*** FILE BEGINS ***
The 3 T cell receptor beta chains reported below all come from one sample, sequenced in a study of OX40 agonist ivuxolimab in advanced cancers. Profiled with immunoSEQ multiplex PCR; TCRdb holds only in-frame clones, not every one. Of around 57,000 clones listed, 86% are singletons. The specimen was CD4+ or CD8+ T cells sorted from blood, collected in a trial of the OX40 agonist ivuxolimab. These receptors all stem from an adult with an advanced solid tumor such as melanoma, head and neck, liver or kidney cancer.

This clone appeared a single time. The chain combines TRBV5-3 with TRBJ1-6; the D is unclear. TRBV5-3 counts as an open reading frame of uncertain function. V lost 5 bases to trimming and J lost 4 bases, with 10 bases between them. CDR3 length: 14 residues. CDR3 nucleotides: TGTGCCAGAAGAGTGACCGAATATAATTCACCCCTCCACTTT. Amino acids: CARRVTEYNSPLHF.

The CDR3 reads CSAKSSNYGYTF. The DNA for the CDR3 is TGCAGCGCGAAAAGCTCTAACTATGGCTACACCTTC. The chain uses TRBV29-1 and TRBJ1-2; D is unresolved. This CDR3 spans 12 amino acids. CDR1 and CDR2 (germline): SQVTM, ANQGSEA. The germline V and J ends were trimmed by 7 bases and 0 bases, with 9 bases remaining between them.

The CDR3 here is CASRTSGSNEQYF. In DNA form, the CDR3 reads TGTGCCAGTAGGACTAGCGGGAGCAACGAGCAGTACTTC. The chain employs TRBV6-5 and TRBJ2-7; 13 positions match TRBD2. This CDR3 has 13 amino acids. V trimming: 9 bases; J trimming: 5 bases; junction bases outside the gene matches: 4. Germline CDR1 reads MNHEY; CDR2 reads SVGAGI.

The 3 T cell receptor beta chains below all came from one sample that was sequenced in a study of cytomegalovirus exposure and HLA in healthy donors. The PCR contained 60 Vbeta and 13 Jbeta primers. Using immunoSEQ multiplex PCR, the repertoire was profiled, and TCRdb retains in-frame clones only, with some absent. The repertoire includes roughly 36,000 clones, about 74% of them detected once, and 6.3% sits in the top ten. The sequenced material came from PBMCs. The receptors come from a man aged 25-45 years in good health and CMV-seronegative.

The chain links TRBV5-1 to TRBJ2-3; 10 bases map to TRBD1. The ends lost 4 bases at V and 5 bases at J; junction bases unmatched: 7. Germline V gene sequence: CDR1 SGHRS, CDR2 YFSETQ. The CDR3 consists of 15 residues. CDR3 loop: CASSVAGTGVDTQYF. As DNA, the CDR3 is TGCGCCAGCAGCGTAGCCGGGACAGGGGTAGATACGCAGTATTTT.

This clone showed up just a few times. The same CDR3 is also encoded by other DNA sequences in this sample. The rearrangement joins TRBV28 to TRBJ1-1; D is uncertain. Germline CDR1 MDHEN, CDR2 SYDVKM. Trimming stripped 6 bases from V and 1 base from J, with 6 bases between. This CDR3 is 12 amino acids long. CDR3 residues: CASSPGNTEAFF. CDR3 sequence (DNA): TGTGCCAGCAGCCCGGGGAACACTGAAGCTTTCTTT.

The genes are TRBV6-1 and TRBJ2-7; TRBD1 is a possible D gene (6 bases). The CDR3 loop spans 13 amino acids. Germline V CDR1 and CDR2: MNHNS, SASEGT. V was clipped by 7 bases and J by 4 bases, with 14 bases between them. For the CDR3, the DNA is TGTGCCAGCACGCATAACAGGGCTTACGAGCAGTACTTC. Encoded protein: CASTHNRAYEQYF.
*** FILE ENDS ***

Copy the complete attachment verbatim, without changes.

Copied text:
The 3 T cell receptor beta chains reported below all come from one sample, sequenced in a study of OX40 agonist ivuxolimab in advanced cancers. Profiled with immunoSEQ multiplex PCR; TCRdb holds only in-frame clones, not every one. Of around 57,000 clones listed, 86% are singletons. The specimen was CD4+ or CD8+ T cells sorted from blood, collected in a trial of the OX40 agonist ivuxolimab. These receptors all stem from an adult with an advanced solid tumor such as melanoma, head and neck, liver or kidney cancer.

This clone appeared a single time. The chain combines TRBV5-3 with TRBJ1-6; the D is unclear. TRBV5-3 counts as an open reading frame of uncertain function. V lost 5 bases to trimming and J lost 4 bases, with 10 bases between them. CDR3 length: 14 residues. CDR3 nucleotides: TGTGCCAGAAGAGTGACCGAATATAATTCACCCCTCCACTTT. Amino acids: CARRVTEYNSPLHF.

The CDR3 reads CSAKSSNYGYTF. The DNA for the CDR3 is TGCAGCGCGAAAAGCTCTAACTATGGCTACACCTTC. The chain uses TRBV29-1 and TRBJ1-2; D is unresolved. This CDR3 spans 12 amino acids. CDR1 and CDR2 (germline): SQVTM, ANQGSEA. The germline V and J ends were trimmed by 7 bases and 0 bases, with 9 bases remaining between them.

The CDR3 here is CASRTSGSNEQYF. In DNA form, the CDR3 reads TGTGCCAGTAGGACTAGCGGGAGCAACGAGCAGTACTTC. The chain employs TRBV6-5 and TRBJ2-7; 13 positions match TRBD2. This CDR3 has 13 amino acids. V trimming: 9 bases; J trimming: 5 bases; junction bases outside the gene matches: 4. Germline CDR1 reads MNHEY; CDR2 reads SVGAGI.

The 3 T cell receptor beta chains below all came from one sample that was sequenced in a study of cytomegalovirus exposure and HLA in healthy donors. The PCR contained 60 Vbeta and 13 Jbeta primers. Using immunoSEQ multiplex PCR, the repertoire was profiled, and TCRdb retains in-frame clones only, with some absent. The repertoire includes roughly 36,000 clones, about 74% of them detected once, and 6.3% sits in the top ten. The sequenced material came from PBMCs. The receptors come from a man aged 25-45 years in good health and CMV-seronegative.

The chain links TRBV5-1 to TRBJ2-3; 10 bases map to TRBD1. The ends lost 4 bases at V and 5 bases at J; junction bases unmatched: 7. Germline V gene sequence: CDR1 SGHRS, CDR2 YFSETQ. The CDR3 consists of 15 residues. CDR3 loop: CASSVAGTGVDTQYF. As DNA, the CDR3 is TGCGCCAGCAGCGTAGCCGGGACAGGGGTAGATACGCAGTATTTT.

This clone showed up just a few times. The same CDR3 is also encoded by other DNA sequences in this sample. The rearrangement joins TRBV28 to TRBJ1-1; D is uncertain. Germline CDR1 MDHEN, CDR2 SYDVKM. Trimming stripped 6 bases from V and 1 base from J, with 6 bases between. This CDR3 is 12 amino acids long. CDR3 residues: CASSPGNTEAFF. CDR3 sequence (DNA): TGTGCCAGCAGCCCGGGGAACACTGAAGCTTTCTTT.

The genes are TRBV6-1 and TRBJ2-7; TRBD1 is a possible D gene (6 bases). The CDR3 loop spans 13 amino acids. Germline V CDR1 and CDR2: MNHNS, SASEGT. V was clipped by 7 bases and J by 4 bases, with 14 bases between them. For the CDR3, the DNA is TGTGCCAGCACGCATAACAGGGCTTACGAGCAGTACTTC. Encoded protein: CASTHNRAYEQYF.